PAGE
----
For many investors, having a presence in emerging market stocks means investing in either an exchange-traded fund that follows a particular index or an actively managed mutual fund that takes its cue from one. But those funds are dominated by mega-exporters that rely heavily on sales to the U.S. and Europe, so they may not be the best way to take advantage of growth on these up-and-coming countries’ home turf.

The idea of investing in emerging market companies with so much skin in the Western world seems almost counterintuitive to Lewis Kaufman, who runs the $110 million Thornburg Developing World Fund. “We prefer to focus on developing market companies with strong domestic demand because they are in a better position to take advantage of growth in consumer income, spending and consumption in emerging market countries,” says the 37-year-old manager.

Like other funds in the Santa Fe, N.M.-based Thornburg family, this one likes to color outside the style box. While the MSCI Emerging Markets Index has a 25% stake in export-driven companies in South Korea and Taiwan, the Thornburg fund has only 1.5% of its assets in those companies. And instead of sticking to one company size, it holds small-, mid- and large-cap stocks. The first two categories account for three-quarters of its assets.

Kaufman will also devote more money than most funds to lesser-known markets, such as the Philippines and Indonesia, if he believes they are on a particularly strong growth path. And unlike many emerging market fund managers, he will invest in more familiar developed market names, such as Mead Johnson Nutrition and Colgate-Palmolive, if they have a leading product footprint in emerging markets.

So far, the unorthodox mix has proved successful. From its inception on December 16, 2009, through the third quarter of 2012, the fund posted a 10.4% annualized return, significantly better than the 3.6% return for the MSCI Emerging Markets Index. Over the same period, it ranked in the top 3% of Morningstar’s diversified emerging markets category.

Despite its untraditional ways and emphasis on companies most Americans haven’t heard of, safety nets are also important here. “This fund was still on the drawing board back in 2008, when the MSCI Emerging Markets Index lost nearly half its value, and a lot of actively managed mutual funds did even worse,” Kaufman says. “From the start, our focus has been on how to not have that happen again.”

To that end, he seeks out the stocks of companies with strong balance sheets and ample free cash flow that won’t have to rely on the stock or bond markets for funding during periods of economic distress. He treads cautiously in some countries, such as Brazil, where large current account deficits foreshadow the significant devaluation of the local currency against the dollar. Although he won’t necessarily avoid companies in those areas, they must “pass a higher hurdle rate” than those based in countries with a stronger financial profile. On the other hand, he will often have above-benchmark weightings in locations that have current account surpluses, such as the Philippines and Peru, where currencies are more likely to hold their value or appreciate against the dollar.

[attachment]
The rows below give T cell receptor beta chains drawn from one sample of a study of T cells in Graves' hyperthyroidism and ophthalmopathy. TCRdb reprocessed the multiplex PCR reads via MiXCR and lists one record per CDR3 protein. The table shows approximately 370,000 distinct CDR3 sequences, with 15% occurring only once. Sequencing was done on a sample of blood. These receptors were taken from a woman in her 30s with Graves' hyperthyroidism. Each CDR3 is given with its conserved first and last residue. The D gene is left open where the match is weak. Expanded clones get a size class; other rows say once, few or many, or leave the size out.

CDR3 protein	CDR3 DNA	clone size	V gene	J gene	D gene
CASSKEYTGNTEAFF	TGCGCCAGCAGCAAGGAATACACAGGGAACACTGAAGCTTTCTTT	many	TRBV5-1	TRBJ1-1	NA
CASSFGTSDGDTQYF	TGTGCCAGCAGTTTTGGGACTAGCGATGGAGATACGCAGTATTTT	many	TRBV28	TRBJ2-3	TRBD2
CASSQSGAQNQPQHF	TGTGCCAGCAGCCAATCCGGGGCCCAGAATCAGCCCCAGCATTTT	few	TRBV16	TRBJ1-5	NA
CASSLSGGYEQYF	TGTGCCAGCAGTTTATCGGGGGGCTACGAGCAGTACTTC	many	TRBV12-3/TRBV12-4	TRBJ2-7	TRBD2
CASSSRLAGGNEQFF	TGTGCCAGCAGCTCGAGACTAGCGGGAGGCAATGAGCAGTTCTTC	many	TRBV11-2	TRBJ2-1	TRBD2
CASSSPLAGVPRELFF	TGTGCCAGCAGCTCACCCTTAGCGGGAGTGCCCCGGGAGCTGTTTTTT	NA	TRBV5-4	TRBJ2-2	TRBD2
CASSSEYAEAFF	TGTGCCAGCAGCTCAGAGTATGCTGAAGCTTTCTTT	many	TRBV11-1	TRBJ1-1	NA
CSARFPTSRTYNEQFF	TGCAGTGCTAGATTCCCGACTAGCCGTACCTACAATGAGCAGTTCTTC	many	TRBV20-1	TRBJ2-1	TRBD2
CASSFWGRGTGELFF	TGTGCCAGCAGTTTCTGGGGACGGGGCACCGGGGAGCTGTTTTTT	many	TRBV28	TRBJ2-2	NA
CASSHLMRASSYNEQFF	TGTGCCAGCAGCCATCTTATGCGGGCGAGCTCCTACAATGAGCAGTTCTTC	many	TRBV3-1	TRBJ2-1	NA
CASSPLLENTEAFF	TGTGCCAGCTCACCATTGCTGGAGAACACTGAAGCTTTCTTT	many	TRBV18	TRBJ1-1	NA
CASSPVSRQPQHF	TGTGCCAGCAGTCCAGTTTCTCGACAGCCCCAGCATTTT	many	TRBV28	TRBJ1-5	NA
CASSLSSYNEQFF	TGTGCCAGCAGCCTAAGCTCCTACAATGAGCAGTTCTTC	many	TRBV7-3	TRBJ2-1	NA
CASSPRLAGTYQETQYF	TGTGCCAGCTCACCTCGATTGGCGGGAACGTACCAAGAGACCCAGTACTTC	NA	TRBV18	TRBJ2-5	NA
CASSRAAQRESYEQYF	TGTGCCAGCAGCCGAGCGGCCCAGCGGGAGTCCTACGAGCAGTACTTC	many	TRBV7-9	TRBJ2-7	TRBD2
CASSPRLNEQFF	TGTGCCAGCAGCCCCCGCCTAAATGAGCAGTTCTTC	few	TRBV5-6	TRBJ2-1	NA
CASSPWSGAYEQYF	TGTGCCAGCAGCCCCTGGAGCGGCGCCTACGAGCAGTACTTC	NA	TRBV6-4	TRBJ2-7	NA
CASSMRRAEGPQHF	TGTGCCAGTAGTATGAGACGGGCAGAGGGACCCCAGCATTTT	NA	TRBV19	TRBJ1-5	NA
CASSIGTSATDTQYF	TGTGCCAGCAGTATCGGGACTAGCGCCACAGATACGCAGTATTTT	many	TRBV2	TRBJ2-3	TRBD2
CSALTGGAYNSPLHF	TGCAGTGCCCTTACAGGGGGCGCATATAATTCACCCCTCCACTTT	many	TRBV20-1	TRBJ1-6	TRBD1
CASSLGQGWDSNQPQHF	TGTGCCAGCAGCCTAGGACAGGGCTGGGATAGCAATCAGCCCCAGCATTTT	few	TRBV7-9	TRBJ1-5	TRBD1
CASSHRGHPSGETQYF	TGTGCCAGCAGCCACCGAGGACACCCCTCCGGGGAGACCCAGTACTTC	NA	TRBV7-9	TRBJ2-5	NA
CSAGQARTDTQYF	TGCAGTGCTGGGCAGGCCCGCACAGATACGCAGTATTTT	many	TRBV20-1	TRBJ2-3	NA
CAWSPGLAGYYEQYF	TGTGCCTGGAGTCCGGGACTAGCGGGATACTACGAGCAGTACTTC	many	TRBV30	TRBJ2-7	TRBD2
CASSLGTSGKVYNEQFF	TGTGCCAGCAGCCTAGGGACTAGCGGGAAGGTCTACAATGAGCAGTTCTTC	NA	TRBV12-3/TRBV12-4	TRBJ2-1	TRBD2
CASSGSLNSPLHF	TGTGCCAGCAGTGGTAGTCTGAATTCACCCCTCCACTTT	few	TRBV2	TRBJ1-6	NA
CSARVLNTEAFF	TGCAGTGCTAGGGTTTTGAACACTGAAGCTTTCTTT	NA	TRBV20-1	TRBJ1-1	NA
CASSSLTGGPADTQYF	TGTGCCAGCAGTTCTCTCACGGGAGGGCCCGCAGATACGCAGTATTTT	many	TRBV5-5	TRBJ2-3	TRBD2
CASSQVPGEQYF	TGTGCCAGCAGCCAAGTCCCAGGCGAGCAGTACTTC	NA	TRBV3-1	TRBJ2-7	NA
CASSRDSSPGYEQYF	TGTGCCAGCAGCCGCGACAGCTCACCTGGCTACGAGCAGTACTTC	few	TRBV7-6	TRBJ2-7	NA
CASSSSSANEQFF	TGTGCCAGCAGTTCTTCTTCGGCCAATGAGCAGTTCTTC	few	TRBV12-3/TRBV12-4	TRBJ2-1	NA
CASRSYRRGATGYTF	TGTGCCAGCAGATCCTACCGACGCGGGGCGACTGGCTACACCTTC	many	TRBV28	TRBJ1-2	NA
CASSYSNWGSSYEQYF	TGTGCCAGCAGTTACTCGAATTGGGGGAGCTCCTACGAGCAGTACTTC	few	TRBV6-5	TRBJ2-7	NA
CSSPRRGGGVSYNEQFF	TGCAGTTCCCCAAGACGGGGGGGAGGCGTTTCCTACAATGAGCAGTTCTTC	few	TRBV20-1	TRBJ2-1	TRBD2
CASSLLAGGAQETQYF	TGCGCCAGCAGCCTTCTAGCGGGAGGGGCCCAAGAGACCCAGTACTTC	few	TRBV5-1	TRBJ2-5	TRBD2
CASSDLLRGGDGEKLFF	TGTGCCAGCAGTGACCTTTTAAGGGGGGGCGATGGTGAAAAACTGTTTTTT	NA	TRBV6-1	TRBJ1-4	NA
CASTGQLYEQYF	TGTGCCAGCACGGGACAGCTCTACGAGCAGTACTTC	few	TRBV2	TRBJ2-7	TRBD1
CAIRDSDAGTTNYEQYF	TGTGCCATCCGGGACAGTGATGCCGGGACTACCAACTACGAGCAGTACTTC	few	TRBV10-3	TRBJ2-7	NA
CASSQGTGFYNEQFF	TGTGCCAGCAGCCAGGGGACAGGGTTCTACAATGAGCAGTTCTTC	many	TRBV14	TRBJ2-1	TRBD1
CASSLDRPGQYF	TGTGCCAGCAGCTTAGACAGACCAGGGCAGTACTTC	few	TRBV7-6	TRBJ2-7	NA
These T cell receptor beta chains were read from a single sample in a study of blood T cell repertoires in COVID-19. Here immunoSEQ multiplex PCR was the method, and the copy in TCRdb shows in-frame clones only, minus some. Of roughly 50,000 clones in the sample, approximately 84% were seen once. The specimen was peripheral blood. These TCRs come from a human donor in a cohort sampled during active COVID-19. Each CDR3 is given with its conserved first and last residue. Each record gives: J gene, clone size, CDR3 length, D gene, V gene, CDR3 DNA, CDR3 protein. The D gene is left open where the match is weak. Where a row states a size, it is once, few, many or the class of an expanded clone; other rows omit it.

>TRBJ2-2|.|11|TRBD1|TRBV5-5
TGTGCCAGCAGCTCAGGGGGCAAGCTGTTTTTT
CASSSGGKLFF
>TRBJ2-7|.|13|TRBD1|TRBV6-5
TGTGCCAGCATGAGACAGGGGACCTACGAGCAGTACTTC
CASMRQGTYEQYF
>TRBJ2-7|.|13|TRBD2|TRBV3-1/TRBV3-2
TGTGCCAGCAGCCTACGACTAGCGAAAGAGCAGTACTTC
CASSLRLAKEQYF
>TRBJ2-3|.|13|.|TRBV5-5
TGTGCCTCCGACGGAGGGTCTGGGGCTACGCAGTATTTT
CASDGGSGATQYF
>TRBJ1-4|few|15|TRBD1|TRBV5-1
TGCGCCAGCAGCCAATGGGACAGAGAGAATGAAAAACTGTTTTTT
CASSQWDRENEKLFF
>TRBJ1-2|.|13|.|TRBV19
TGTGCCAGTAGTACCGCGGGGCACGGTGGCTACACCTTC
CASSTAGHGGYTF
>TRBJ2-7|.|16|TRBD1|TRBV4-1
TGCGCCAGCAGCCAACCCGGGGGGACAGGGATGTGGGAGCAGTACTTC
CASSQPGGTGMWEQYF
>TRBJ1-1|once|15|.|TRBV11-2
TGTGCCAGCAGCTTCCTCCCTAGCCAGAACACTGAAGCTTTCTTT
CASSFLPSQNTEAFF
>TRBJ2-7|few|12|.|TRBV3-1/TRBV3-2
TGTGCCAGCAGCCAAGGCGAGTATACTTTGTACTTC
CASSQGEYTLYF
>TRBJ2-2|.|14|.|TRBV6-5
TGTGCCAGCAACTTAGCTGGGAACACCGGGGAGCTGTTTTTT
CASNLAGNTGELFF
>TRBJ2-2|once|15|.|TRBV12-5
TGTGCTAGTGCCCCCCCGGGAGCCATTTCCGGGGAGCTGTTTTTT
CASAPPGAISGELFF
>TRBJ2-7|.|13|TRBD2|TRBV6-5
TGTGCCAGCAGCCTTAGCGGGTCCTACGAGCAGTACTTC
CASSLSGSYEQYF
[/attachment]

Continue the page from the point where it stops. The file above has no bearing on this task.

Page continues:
Although the portfolio is fairly concentrated among 50 or so stocks, about half the number of the average equity mutual fund, Kaufman doesn’t bet the ranch on one or two stocks: The fund’s top 10 holdings each account for only 2.3% to 3.2% of assets. To avoid getting enwrapped in one investment genre, he divides the portfolio into a basic value category (financially sound companies with well-established businesses), a consistent earner category (companies with steady earnings growth, cash flow or dividend growth) and emerging franchises (companies in the process of establishing a leading position in a product, service or market).

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At 9.2% of assets, the fund’s stake in the Philippines, well above the benchmark weighting, reflects Kaufman’s view that the area is in the early stages of a growth spurt. Coming out of the 2008 financial crisis, the country did not attract as much money as some emerging markets, and the companies there are not recognizable names to most Westerners. But low interest rates, a successful battle against government corruption and improved macroeconomic and currency stability have increased business confidence, encouraging both foreign and domestic capital to return to the region.